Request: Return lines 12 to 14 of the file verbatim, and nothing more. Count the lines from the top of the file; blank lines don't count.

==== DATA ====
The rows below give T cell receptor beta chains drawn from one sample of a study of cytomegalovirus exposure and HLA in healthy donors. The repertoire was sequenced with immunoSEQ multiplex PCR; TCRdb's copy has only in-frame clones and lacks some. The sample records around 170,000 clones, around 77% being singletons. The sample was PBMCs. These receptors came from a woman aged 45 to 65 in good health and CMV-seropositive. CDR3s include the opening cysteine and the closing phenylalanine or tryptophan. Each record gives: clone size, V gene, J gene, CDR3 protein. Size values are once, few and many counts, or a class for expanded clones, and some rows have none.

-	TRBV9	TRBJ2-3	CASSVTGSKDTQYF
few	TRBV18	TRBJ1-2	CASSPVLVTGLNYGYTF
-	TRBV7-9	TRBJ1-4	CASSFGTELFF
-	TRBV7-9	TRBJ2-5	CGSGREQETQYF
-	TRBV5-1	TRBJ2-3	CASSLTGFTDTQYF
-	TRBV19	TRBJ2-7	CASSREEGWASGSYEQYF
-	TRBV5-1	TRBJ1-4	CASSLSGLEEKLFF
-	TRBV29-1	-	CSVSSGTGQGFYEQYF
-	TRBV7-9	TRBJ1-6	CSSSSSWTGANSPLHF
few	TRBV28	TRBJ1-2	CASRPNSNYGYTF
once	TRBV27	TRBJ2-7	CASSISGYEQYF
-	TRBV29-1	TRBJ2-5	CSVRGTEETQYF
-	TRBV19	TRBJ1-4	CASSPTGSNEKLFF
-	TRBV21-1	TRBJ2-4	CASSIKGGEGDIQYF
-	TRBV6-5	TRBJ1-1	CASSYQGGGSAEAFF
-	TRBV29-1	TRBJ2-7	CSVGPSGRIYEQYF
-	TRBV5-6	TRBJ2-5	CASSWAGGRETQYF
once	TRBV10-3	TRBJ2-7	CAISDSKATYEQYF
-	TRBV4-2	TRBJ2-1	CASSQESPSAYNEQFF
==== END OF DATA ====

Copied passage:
once	TRBV27	TRBJ2-7	CASSISGYEQYF
-	TRBV29-1	TRBJ2-5	CSVRGTEETQYF
-	TRBV19	TRBJ1-4	CASSPTGSNEKLFF